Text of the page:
The high-profile trial of the alleged killers of Serbian PM Zoran Djindjic has started less than a week before general elections designed to end the country's long political stalemate.
Authorities claim Djindjic's murder was a coup attempt
Among the accused is the man who is alleged to have pulled the trigger.
But the supposed mastermind behind the shooting in March remains a fugitive, and will be tried in absentia.
Serbia's reformist, pro-Western Prime Minister was shot dead on 12 March as he got out of his official car to get inside the government buildings in Belgrade.
Serbia's authorities immediately proclaimed a state of emergency. And among the thousands police questioned about organised crime-related activities, they arrested the alleged assassin, Zvezdan Jovanovic, a former assistant commander of the elite special police unit, the Red Berets.
Mr Jovanovic is one of 15 people accused of direct involvement in Mr Djindjic's murder.
More than 20 others are also standing trial for their alleged role in a broader conspiracy.
This involved one of Belgrade's main criminal gangs, the Zemun clan, and senior members of the security establishment, according to security officials.
They say the conspiracy dates back to the 1990s, when Slobodan Milosevic was in power.
Serbia's most wanted
The overlap between Serbia's criminal underworld and its security forces is one of Mr Milosevic's long-lasting legacies.
During the time of the wars in the former Yugoslavia the two worked together in dispatching paramilitary forces to the war zones, and in sanction-busting operations against the United Nations trade embargo.
One of the alleged lynchpins was Milorad Lukovic - also known as Legija - who was the Red Berets' commander during the second half of the 1990s.
Subsequently, Legija reportedly became a boss of the Zemun clan. The authorities say they have identified him as the mastermind behind the Djindjic assassination.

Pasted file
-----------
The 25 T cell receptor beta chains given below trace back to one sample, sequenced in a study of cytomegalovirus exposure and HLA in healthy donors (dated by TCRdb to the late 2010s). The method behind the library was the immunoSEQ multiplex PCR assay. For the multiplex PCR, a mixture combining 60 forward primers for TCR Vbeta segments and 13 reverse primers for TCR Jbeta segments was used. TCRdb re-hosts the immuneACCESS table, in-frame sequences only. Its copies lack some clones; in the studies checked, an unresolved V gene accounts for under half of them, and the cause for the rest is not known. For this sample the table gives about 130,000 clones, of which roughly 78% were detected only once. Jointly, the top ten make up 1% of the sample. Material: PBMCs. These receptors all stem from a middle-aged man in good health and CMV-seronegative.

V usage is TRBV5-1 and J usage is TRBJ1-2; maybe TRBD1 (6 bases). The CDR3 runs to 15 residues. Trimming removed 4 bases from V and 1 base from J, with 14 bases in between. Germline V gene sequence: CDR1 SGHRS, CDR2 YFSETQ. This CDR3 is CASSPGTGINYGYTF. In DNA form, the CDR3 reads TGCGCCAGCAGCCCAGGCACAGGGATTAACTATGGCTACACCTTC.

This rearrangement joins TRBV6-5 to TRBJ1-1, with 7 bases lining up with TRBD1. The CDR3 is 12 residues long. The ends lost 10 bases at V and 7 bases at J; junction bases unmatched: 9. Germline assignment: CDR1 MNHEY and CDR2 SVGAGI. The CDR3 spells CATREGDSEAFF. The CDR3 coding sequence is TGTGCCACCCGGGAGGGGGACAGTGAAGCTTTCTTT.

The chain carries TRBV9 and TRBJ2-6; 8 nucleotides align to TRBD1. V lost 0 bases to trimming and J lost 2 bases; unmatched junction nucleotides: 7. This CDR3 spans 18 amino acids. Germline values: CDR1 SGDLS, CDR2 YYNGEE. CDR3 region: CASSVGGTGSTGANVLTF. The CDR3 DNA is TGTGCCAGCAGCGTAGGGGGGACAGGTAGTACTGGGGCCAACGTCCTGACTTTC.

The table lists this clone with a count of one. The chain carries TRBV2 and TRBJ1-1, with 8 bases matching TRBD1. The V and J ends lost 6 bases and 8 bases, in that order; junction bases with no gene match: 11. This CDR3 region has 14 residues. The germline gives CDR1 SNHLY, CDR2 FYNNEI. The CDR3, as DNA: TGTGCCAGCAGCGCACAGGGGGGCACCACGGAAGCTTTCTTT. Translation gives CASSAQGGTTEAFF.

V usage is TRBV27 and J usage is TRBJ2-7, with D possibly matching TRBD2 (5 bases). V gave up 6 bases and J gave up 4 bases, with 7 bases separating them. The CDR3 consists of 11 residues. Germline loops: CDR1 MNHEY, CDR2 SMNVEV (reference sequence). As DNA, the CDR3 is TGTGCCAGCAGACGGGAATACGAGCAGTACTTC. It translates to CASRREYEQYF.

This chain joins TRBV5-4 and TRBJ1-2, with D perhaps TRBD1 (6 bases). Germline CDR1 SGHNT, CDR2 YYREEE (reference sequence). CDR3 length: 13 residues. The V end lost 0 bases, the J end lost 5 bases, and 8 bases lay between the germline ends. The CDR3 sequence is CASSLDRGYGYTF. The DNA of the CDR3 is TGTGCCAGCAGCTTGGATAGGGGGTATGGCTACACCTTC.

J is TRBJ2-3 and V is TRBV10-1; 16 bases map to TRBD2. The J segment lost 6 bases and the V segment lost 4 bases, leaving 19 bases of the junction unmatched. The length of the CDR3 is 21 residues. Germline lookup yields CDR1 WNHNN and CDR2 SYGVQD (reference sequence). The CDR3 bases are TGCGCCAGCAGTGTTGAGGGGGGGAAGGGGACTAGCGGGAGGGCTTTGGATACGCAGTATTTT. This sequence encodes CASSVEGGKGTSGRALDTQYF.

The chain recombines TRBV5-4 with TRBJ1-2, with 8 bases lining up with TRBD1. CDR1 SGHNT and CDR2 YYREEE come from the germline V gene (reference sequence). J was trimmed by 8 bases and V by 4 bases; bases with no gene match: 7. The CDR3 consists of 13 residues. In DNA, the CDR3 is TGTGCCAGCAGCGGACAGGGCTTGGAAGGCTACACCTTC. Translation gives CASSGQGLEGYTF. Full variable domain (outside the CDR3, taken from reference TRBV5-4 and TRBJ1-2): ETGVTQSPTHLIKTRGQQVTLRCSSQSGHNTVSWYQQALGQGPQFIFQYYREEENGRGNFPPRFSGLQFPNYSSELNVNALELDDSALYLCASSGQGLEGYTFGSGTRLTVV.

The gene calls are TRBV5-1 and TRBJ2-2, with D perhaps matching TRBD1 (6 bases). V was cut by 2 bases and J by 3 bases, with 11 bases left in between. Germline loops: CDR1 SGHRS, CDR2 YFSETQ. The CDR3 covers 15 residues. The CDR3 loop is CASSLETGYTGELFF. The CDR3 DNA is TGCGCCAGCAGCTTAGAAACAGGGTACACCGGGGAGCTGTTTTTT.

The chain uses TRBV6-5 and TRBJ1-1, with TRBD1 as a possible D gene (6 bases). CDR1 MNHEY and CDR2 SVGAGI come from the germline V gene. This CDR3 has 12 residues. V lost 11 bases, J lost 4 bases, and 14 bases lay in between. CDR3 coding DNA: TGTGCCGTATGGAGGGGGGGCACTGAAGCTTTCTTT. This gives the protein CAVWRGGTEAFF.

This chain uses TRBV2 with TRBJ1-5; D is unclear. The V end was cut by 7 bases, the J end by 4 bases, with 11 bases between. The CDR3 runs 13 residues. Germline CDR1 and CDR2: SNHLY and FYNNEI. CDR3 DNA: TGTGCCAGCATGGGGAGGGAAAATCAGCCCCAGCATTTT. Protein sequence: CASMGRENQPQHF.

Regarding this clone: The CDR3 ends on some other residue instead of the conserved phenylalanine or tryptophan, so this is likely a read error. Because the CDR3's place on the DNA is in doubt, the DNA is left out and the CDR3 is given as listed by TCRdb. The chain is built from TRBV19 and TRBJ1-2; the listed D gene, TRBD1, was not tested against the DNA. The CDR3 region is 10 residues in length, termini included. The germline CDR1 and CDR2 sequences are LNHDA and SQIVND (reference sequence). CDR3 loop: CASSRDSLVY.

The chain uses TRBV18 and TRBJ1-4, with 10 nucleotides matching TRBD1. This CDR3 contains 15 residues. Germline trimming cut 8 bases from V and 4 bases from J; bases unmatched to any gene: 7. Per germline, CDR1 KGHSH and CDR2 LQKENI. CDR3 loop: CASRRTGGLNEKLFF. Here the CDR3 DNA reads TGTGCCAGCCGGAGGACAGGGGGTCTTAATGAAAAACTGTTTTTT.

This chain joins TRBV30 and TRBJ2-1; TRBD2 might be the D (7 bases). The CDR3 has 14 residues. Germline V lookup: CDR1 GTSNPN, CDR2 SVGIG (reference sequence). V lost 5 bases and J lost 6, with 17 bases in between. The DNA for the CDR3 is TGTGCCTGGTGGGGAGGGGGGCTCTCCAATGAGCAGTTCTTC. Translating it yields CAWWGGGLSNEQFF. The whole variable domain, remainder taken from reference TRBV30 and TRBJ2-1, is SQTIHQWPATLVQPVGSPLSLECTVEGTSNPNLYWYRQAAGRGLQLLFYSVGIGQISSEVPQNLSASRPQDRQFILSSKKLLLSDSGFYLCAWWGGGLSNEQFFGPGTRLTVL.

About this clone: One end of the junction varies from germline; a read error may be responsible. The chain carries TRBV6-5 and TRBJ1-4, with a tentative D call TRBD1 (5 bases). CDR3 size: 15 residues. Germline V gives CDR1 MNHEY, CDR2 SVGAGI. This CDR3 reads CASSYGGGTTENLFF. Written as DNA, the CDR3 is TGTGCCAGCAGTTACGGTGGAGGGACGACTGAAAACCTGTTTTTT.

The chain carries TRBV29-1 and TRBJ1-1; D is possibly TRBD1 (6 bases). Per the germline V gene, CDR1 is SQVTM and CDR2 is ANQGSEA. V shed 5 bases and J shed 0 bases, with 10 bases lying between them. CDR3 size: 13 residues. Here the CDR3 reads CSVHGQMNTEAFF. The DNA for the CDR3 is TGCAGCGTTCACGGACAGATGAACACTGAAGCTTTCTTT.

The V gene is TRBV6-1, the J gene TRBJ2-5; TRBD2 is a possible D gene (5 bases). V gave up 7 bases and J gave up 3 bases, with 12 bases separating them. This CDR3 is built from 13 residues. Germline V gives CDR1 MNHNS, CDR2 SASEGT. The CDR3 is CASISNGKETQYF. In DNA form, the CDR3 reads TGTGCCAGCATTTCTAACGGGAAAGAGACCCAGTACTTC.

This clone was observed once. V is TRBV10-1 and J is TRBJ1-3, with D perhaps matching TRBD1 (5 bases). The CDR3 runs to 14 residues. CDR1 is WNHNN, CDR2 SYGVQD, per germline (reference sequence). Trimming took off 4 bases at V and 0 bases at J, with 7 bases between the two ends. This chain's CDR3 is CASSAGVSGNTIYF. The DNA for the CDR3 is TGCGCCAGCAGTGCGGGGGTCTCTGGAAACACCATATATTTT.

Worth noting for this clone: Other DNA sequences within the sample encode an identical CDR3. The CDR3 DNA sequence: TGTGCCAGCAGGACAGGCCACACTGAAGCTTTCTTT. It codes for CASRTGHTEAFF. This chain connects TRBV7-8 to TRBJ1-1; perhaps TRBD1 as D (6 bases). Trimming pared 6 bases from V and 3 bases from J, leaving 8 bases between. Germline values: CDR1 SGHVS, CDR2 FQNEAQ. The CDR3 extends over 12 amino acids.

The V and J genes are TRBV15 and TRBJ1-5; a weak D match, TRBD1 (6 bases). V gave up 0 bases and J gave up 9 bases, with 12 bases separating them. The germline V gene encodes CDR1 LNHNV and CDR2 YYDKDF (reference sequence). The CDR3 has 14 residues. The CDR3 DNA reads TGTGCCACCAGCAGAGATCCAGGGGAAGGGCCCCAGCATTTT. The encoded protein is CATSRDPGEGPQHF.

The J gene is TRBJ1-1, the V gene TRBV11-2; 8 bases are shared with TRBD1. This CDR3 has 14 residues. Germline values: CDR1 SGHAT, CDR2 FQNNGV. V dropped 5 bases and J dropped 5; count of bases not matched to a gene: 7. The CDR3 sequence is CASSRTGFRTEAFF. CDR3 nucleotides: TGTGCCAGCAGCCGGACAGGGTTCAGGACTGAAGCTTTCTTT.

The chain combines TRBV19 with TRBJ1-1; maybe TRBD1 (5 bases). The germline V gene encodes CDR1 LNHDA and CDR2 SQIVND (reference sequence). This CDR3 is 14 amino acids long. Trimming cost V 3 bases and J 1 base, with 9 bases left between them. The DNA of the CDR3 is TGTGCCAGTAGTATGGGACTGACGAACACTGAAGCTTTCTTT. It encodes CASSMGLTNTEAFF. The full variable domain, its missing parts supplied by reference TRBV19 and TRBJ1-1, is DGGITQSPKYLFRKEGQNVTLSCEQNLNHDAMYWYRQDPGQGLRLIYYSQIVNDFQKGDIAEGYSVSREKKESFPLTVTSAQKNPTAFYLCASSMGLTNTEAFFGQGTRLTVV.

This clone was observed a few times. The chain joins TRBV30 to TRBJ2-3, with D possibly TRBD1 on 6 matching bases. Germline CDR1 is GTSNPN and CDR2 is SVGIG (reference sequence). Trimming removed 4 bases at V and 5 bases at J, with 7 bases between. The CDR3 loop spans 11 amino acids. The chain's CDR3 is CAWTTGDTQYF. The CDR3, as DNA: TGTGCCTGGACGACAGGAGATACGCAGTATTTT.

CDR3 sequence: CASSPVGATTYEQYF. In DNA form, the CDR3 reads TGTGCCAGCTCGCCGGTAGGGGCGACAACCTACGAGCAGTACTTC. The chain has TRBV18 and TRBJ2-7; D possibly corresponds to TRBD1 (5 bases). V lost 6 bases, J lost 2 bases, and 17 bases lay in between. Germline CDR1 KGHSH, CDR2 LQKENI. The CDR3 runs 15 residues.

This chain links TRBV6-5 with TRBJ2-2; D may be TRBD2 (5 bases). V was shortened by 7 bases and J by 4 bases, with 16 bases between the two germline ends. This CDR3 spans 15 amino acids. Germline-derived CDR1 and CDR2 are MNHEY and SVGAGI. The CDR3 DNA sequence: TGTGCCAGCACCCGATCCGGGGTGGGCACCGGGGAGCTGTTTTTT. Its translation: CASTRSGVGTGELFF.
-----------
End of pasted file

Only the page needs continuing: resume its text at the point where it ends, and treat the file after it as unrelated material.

Thousands were questioned in a huge post-murder clampdown
He remains Serbia's most wanted man; and he will be tried in absentia along
with almost half the accused.
The post-Milosevic authorities have said Mr Djindjic's murder was part of a plot to overthrow the government.
The conspirators reportedly feared that further war crimes suspects would be transferred - like Mr Milosevic - to the tribunal in The Hague.
They also feared that the administration was also preparing a crackdown on organised crime.
Whether the claims of an attempted coup can be substantiated remains in doubt.
Since Mr Djindjic's killing the Belgrade authorities have certainly refrained from extraditing other war crimes suspects to The Hague - though the main reason for this has been the unpopularity of such a move in what has been a prolonged pre-election period.
As for conspirators' alleged concern over a crackdown on crime, far from preventing that through killing Mr Djindjic, they provoked a campaign without parallel.
During the state of emergency over 10,000 suspects were questioned. Many - including Mr Djindjic's alleged killers - are about to be tried.
The opening of the Djindjic murder trial came less than a week before the 28 December elections, called in the wake of the coalition government's collapse.
Mr Djindjic's successors in the Democratic Party may be hoping that the trial will boost the sympathy vote.
They missed an opportunity earlier this year, when their tough action against organised crime lifted the government's popularity ratings.
Now, following months of bickering and inaction, the Democratic Party and its allies are facing an uphill struggle to retain power.